1 Samuel 15:17
And Samuel said, When you were little in your own sight, were you not made the head of the tribes of Israel, and the LORD anointed you king over Israel?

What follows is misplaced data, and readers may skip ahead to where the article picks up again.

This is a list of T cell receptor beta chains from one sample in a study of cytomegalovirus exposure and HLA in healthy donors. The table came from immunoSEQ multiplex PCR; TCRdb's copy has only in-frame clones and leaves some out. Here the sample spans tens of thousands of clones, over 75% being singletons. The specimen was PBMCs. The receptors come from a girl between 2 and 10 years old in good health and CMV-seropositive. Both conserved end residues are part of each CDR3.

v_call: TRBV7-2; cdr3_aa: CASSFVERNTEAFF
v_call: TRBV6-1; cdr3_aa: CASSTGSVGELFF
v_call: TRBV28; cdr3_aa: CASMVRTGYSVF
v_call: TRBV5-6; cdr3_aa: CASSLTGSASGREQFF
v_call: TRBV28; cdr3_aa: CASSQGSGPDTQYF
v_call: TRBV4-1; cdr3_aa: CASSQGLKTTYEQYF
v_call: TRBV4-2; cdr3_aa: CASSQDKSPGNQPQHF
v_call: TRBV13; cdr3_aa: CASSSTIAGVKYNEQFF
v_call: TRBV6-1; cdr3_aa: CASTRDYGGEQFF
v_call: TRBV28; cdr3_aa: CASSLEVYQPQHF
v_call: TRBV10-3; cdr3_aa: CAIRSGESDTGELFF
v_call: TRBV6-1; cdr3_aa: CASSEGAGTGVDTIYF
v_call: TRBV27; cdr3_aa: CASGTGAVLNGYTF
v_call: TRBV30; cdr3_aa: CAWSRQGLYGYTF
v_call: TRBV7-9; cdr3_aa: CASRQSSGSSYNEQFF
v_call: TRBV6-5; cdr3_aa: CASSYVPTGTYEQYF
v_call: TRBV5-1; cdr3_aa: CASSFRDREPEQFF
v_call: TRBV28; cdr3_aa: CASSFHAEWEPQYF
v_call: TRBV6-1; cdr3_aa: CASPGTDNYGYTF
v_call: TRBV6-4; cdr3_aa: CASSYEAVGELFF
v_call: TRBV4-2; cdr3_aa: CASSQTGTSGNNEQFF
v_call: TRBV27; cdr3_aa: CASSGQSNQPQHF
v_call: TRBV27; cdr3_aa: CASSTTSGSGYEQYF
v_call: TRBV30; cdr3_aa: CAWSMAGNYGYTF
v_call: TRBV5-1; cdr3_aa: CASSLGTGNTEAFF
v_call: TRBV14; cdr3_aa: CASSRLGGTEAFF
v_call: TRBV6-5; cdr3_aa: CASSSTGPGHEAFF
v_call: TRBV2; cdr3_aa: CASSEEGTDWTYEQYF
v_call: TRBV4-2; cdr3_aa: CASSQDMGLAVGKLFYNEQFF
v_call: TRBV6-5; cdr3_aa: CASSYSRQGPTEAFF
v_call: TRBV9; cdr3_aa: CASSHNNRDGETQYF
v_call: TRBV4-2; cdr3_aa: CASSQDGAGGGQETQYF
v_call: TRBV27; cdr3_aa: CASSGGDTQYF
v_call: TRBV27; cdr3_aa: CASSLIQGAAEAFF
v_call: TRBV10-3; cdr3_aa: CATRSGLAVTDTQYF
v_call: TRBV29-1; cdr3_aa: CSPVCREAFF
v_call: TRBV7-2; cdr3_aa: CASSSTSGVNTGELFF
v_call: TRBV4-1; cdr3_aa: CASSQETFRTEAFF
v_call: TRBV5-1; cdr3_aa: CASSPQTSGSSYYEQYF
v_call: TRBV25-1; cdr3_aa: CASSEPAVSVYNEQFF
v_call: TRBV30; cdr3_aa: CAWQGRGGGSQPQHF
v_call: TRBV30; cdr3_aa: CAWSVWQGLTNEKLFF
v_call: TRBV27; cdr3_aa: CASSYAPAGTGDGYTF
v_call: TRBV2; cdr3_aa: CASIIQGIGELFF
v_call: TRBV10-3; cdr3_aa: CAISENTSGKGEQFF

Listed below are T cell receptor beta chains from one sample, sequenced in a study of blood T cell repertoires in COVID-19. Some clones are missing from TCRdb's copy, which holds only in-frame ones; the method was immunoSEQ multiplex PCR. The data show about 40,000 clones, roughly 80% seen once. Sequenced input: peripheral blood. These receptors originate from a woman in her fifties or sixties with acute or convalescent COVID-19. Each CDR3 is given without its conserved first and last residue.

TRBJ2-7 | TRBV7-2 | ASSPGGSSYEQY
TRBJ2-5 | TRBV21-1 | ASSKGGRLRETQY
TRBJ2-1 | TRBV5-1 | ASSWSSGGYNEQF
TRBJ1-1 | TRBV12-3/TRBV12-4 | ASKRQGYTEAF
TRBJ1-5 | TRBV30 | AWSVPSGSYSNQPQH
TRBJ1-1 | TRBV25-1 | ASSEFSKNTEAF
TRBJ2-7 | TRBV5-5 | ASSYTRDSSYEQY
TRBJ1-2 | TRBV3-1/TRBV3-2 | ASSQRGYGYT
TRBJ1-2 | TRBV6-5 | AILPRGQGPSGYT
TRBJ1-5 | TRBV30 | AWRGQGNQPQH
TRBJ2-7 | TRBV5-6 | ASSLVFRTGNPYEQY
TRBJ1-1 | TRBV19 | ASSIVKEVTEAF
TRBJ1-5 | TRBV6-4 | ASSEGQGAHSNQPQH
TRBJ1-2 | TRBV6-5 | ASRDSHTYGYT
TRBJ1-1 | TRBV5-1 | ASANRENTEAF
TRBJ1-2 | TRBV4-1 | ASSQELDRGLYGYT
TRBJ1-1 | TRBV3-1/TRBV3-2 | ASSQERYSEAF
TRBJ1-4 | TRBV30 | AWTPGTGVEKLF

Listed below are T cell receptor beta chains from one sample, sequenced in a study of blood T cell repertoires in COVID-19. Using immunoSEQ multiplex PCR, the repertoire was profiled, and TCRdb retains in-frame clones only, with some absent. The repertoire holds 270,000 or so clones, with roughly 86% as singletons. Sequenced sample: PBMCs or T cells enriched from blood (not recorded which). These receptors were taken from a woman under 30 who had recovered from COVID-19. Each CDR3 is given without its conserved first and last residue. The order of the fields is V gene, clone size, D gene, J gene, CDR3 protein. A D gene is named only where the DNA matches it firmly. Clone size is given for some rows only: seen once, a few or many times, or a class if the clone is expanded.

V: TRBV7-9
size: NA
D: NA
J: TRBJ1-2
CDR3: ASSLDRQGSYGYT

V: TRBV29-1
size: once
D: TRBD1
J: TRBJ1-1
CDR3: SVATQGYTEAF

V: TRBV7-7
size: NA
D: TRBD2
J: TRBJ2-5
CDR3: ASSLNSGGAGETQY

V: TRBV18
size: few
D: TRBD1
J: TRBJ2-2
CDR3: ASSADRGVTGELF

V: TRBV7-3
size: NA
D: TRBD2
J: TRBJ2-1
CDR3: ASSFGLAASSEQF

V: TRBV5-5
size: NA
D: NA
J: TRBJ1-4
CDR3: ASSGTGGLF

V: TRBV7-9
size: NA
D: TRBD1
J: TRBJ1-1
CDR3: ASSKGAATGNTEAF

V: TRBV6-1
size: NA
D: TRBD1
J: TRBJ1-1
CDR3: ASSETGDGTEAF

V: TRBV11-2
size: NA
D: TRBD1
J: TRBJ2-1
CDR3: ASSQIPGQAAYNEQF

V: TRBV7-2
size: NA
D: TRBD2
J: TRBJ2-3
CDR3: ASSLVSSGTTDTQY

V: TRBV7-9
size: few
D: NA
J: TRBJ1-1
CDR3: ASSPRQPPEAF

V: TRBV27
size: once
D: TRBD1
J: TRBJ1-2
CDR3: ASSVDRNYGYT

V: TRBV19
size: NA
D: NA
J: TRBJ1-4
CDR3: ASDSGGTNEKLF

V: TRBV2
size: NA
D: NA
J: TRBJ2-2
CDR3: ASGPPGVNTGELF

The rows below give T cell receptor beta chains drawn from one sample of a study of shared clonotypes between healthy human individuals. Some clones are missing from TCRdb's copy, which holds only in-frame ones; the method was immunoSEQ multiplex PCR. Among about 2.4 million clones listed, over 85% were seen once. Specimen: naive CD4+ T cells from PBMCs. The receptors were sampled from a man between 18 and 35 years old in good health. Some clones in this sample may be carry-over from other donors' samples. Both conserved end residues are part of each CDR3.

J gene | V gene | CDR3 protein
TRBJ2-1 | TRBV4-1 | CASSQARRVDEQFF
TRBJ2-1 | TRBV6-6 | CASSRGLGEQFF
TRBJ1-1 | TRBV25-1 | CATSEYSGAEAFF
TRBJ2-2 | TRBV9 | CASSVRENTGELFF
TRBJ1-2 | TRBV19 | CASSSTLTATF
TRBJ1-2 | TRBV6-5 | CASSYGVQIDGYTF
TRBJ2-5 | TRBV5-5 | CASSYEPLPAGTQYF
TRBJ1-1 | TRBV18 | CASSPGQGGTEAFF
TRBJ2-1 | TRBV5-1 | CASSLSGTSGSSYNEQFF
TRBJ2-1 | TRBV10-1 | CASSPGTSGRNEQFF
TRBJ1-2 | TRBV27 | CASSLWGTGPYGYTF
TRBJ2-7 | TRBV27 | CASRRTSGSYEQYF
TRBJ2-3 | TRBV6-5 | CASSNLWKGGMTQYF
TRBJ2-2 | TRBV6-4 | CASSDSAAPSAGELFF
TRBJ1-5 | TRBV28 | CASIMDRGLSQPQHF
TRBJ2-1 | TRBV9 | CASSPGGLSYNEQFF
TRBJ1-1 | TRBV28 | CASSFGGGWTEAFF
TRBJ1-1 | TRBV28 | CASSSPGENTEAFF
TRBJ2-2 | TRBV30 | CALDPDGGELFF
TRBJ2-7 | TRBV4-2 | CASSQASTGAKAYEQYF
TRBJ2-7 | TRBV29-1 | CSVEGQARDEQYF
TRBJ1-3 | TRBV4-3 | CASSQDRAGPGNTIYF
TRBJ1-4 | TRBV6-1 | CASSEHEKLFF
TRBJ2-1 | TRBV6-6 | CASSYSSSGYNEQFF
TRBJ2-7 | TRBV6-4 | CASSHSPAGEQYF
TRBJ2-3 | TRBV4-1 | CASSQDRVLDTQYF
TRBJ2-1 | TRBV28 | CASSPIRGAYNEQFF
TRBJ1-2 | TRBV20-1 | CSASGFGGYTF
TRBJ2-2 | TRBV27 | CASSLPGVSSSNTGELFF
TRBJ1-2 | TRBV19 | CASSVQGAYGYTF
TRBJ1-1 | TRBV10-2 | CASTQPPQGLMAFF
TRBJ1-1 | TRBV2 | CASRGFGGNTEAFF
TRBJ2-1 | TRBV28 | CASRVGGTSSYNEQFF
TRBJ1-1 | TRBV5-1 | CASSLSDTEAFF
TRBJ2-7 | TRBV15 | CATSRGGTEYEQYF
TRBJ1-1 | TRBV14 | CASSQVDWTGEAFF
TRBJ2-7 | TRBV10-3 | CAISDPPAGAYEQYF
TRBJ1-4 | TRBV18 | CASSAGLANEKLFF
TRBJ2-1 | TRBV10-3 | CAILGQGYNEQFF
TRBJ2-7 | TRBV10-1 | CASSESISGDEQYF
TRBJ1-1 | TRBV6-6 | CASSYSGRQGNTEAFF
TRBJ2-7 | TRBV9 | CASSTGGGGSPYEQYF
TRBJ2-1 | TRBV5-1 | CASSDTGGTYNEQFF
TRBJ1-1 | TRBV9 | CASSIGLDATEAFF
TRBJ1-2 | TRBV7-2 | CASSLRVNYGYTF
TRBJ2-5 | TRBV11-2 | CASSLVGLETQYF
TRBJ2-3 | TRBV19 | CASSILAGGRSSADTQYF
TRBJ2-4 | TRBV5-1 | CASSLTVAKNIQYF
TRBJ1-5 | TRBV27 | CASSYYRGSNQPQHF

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(17) When thou wast little in thine own sight.—Kimchi’s rendering of the Hebrew here is singular: “Though thou seemest to thyself too little and weak to curb the people, yet wast thou the head, and shouldest have done thy duty;” but this, as Lange observes, would imply that Samuel had accepted Saul’s excuse that it was the people’s will to reserve the choicest spoil. The prophet’s words, however, were simply to remind Saul that the Lord, whose clearly expressed will he had disregarded, had raised him in bygone days from a comparatively humble station to the proud position he was then occupying as chief of Israel. The old counsellor reminds the king that there had been a time when he judged himself unequal to this great work to which his God summoned him; but now, how strange the contrast! Flushed with success, he was trusting alone in his unaided strength, and openly disobeying the Divine commands.